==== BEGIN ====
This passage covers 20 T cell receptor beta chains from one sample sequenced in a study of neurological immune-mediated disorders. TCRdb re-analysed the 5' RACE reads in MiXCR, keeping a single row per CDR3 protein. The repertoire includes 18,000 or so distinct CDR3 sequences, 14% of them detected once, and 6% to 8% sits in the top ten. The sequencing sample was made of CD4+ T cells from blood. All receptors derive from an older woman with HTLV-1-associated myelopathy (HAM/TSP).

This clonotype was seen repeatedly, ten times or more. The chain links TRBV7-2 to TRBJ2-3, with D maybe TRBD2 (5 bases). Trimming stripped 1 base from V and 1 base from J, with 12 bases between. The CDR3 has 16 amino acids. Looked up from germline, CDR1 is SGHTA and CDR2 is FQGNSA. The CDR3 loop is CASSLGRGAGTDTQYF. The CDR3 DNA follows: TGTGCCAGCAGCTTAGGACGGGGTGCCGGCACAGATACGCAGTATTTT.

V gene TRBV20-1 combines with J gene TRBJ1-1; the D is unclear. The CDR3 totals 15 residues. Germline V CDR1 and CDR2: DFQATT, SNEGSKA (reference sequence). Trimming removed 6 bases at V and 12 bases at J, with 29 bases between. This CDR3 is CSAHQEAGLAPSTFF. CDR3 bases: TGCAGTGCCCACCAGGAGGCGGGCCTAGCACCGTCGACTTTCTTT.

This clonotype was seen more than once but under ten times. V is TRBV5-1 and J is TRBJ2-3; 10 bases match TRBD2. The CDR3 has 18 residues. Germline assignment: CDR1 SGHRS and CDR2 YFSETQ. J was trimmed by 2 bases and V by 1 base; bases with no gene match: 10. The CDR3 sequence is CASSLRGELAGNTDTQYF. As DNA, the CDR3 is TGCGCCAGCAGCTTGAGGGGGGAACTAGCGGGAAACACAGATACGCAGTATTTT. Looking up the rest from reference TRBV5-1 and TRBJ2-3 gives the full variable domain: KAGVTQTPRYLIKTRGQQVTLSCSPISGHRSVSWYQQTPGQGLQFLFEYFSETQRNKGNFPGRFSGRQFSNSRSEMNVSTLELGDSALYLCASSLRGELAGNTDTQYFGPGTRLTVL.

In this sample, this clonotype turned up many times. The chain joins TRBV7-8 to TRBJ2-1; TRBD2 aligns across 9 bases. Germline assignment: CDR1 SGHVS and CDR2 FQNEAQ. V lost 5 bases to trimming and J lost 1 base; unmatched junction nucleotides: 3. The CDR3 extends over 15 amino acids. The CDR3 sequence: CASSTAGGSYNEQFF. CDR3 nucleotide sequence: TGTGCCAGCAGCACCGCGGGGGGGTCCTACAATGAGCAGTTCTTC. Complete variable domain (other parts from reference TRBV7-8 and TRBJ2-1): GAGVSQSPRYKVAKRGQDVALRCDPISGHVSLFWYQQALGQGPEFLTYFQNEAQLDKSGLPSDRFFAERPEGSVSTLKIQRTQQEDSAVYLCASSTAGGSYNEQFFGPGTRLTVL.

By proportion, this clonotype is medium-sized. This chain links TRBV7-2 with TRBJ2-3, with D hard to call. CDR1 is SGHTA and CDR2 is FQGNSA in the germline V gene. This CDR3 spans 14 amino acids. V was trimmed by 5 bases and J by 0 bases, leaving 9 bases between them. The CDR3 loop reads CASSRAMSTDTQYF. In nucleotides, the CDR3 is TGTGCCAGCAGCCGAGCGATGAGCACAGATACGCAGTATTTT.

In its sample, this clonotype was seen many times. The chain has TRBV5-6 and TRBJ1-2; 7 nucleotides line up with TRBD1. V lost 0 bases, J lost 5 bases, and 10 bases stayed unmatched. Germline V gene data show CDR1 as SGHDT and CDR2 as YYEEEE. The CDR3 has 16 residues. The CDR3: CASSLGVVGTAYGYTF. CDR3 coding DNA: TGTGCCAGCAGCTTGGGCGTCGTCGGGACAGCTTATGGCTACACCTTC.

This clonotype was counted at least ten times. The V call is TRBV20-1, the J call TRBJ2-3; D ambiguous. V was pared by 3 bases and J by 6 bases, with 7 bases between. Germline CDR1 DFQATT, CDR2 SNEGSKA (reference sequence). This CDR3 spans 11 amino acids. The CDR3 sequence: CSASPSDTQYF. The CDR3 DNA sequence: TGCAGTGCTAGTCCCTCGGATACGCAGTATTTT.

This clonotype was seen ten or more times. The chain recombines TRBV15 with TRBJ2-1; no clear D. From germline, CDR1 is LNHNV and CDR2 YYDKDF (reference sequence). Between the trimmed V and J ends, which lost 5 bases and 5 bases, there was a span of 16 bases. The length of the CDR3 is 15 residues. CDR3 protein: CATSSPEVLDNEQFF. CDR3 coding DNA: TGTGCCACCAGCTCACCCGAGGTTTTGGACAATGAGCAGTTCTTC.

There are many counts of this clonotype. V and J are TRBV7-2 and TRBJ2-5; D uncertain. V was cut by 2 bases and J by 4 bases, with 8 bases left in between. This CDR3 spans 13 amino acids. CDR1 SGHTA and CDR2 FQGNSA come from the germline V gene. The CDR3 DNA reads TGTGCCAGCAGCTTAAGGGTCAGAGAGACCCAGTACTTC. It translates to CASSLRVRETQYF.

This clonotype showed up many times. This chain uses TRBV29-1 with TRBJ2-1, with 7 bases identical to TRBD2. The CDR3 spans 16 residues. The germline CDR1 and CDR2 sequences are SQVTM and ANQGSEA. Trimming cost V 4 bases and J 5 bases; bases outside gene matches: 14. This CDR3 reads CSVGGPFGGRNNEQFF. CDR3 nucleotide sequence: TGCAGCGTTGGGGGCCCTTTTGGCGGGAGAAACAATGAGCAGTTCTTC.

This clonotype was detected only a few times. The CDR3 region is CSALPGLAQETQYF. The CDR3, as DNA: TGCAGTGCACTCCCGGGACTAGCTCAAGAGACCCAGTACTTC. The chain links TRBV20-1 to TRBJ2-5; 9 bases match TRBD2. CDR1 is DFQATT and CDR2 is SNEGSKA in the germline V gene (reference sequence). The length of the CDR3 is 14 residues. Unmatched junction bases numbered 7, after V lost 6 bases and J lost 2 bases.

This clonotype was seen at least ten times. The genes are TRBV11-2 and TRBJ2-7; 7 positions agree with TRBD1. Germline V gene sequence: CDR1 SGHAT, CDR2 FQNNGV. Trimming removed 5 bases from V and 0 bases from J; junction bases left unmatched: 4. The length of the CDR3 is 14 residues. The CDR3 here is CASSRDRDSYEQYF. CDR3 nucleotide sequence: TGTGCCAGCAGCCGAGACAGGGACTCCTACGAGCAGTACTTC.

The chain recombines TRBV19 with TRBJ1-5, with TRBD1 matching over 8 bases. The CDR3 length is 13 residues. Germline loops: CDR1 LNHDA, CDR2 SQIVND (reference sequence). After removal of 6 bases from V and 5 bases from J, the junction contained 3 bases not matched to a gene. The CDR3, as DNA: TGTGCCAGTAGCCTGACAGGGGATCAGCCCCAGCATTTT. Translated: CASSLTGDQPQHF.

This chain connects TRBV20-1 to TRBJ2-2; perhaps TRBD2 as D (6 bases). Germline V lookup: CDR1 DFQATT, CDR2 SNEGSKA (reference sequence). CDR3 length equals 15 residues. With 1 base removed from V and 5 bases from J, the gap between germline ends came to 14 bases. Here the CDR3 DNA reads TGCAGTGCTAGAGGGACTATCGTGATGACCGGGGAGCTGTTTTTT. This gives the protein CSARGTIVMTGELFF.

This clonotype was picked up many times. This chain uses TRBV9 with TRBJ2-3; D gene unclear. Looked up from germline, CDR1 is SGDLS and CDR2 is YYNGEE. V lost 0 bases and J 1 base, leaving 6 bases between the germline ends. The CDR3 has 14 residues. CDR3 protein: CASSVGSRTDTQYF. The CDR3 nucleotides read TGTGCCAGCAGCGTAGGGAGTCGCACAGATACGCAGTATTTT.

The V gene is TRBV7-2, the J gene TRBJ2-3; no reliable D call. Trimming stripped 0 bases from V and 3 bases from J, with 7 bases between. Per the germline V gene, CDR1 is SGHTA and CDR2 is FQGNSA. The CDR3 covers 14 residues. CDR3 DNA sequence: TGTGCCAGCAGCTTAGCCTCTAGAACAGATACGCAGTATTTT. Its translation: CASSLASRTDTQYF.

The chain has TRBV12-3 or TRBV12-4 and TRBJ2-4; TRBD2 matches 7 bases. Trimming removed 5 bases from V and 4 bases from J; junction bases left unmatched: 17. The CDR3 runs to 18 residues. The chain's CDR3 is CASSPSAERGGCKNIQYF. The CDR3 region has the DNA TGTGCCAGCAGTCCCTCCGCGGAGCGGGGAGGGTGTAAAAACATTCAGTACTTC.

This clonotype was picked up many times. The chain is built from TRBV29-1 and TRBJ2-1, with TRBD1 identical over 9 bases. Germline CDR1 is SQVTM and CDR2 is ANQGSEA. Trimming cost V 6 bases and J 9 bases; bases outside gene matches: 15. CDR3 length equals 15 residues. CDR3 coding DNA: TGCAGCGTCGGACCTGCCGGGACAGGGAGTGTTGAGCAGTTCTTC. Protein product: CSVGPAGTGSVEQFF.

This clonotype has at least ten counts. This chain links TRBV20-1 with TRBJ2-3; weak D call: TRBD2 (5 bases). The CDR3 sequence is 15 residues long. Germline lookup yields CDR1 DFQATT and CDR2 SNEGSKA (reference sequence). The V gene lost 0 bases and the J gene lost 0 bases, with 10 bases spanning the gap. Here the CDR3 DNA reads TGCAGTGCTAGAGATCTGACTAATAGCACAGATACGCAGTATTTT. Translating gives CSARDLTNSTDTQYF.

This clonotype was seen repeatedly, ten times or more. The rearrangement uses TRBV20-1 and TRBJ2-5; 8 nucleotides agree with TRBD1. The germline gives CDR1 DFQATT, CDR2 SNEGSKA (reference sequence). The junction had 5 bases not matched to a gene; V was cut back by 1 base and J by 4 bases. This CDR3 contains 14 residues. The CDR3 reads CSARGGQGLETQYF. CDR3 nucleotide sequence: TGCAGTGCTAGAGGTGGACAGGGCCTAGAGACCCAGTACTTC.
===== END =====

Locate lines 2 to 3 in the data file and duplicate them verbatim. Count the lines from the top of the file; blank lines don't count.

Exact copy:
This clonotype was seen repeatedly, ten times or more. The chain links TRBV7-2 to TRBJ2-3, with D maybe TRBD2 (5 bases). Trimming stripped 1 base from V and 1 base from J, with 12 bases between. The CDR3 has 16 amino acids. Looked up from germline, CDR1 is SGHTA and CDR2 is FQGNSA. The CDR3 loop is CASSLGRGAGTDTQYF. The CDR3 DNA follows: TGTGCCAGCAGCTTAGGACGGGGTGCCGGCACAGATACGCAGTATTTT.

V gene TRBV20-1 combines with J gene TRBJ1-1; the D is unclear. The CDR3 totals 15 residues. Germline V CDR1 and CDR2: DFQATT, SNEGSKA (reference sequence). Trimming removed 6 bases at V and 12 bases at J, with 29 bases between. This CDR3 is CSAHQEAGLAPSTFF. CDR3 bases: TGCAGTGCCCACCAGGAGGCGGGCCTAGCACCGTCGACTTTCTTT.